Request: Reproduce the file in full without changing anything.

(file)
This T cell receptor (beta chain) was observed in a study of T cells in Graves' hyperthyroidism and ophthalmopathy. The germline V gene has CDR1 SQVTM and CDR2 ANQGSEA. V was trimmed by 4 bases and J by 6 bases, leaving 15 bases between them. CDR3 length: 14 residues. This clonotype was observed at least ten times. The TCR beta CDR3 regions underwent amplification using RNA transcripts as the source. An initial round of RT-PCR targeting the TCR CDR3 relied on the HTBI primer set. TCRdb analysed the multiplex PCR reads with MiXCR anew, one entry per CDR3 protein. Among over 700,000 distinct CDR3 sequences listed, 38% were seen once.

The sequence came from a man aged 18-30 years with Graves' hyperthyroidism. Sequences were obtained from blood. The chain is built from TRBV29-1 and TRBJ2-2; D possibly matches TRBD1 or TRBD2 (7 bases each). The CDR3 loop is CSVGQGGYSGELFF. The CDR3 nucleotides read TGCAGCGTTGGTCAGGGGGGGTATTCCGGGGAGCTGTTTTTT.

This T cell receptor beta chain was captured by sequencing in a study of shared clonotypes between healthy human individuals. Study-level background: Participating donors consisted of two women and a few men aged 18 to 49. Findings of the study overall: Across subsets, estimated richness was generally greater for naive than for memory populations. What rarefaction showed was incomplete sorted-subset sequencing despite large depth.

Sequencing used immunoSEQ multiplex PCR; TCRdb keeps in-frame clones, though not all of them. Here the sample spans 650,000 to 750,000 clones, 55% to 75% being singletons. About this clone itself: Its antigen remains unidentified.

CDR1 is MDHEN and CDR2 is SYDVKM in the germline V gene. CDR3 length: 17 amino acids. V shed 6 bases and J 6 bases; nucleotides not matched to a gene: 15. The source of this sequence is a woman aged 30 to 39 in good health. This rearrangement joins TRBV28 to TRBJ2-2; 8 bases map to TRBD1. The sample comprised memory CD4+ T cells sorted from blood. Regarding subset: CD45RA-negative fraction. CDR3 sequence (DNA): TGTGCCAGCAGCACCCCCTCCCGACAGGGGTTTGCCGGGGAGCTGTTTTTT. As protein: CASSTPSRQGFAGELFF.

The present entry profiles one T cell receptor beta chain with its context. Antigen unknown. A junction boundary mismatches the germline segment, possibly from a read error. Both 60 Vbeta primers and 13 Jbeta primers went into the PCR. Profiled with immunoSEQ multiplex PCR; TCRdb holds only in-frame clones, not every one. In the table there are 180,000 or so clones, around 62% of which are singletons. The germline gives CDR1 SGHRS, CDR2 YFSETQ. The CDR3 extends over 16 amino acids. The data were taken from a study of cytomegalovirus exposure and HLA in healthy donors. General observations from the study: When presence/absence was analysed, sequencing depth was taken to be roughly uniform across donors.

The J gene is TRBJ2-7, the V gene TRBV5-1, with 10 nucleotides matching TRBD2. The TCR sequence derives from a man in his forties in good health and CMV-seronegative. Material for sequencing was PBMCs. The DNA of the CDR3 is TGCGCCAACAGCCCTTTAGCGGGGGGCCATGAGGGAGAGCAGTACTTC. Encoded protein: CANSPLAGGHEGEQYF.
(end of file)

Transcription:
This T cell receptor (beta chain) was observed in a study of T cells in Graves' hyperthyroidism and ophthalmopathy. The germline V gene has CDR1 SQVTM and CDR2 ANQGSEA. V was trimmed by 4 bases and J by 6 bases, leaving 15 bases between them. CDR3 length: 14 residues. This clonotype was observed at least ten times. The TCR beta CDR3 regions underwent amplification using RNA transcripts as the source. An initial round of RT-PCR targeting the TCR CDR3 relied on the HTBI primer set. TCRdb analysed the multiplex PCR reads with MiXCR anew, one entry per CDR3 protein. Among over 700,000 distinct CDR3 sequences listed, 38% were seen once.

The sequence came from a man aged 18-30 years with Graves' hyperthyroidism. Sequences were obtained from blood. The chain is built from TRBV29-1 and TRBJ2-2; D possibly matches TRBD1 or TRBD2 (7 bases each). The CDR3 loop is CSVGQGGYSGELFF. The CDR3 nucleotides read TGCAGCGTTGGTCAGGGGGGGTATTCCGGGGAGCTGTTTTTT.

This T cell receptor beta chain was captured by sequencing in a study of shared clonotypes between healthy human individuals. Study-level background: Participating donors consisted of two women and a few men aged 18 to 49. Findings of the study overall: Across subsets, estimated richness was generally greater for naive than for memory populations. What rarefaction showed was incomplete sorted-subset sequencing despite large depth.

Sequencing used immunoSEQ multiplex PCR; TCRdb keeps in-frame clones, though not all of them. Here the sample spans 650,000 to 750,000 clones, 55% to 75% being singletons. About this clone itself: Its antigen remains unidentified.

CDR1 is MDHEN and CDR2 is SYDVKM in the germline V gene. CDR3 length: 17 amino acids. V shed 6 bases and J 6 bases; nucleotides not matched to a gene: 15. The source of this sequence is a woman aged 30 to 39 in good health. This rearrangement joins TRBV28 to TRBJ2-2; 8 bases map to TRBD1. The sample comprised memory CD4+ T cells sorted from blood. Regarding subset: CD45RA-negative fraction. CDR3 sequence (DNA): TGTGCCAGCAGCACCCCCTCCCGACAGGGGTTTGCCGGGGAGCTGTTTTTT. As protein: CASSTPSRQGFAGELFF.

The present entry profiles one T cell receptor beta chain with its context. Antigen unknown. A junction boundary mismatches the germline segment, possibly from a read error. Both 60 Vbeta primers and 13 Jbeta primers went into the PCR. Profiled with immunoSEQ multiplex PCR; TCRdb holds only in-frame clones, not every one. In the table there are 180,000 or so clones, around 62% of which are singletons. The germline gives CDR1 SGHRS, CDR2 YFSETQ. The CDR3 extends over 16 amino acids. The data were taken from a study of cytomegalovirus exposure and HLA in healthy donors. General observations from the study: When presence/absence was analysed, sequencing depth was taken to be roughly uniform across donors.

The J gene is TRBJ2-7, the V gene TRBV5-1, with 10 nucleotides matching TRBD2. The TCR sequence derives from a man in his forties in good health and CMV-seronegative. Material for sequencing was PBMCs. The DNA of the CDR3 is TGCGCCAACAGCCCTTTAGCGGGGGGCCATGAGGGAGAGCAGTACTTC. Encoded protein: CANSPLAGGHEGEQYF.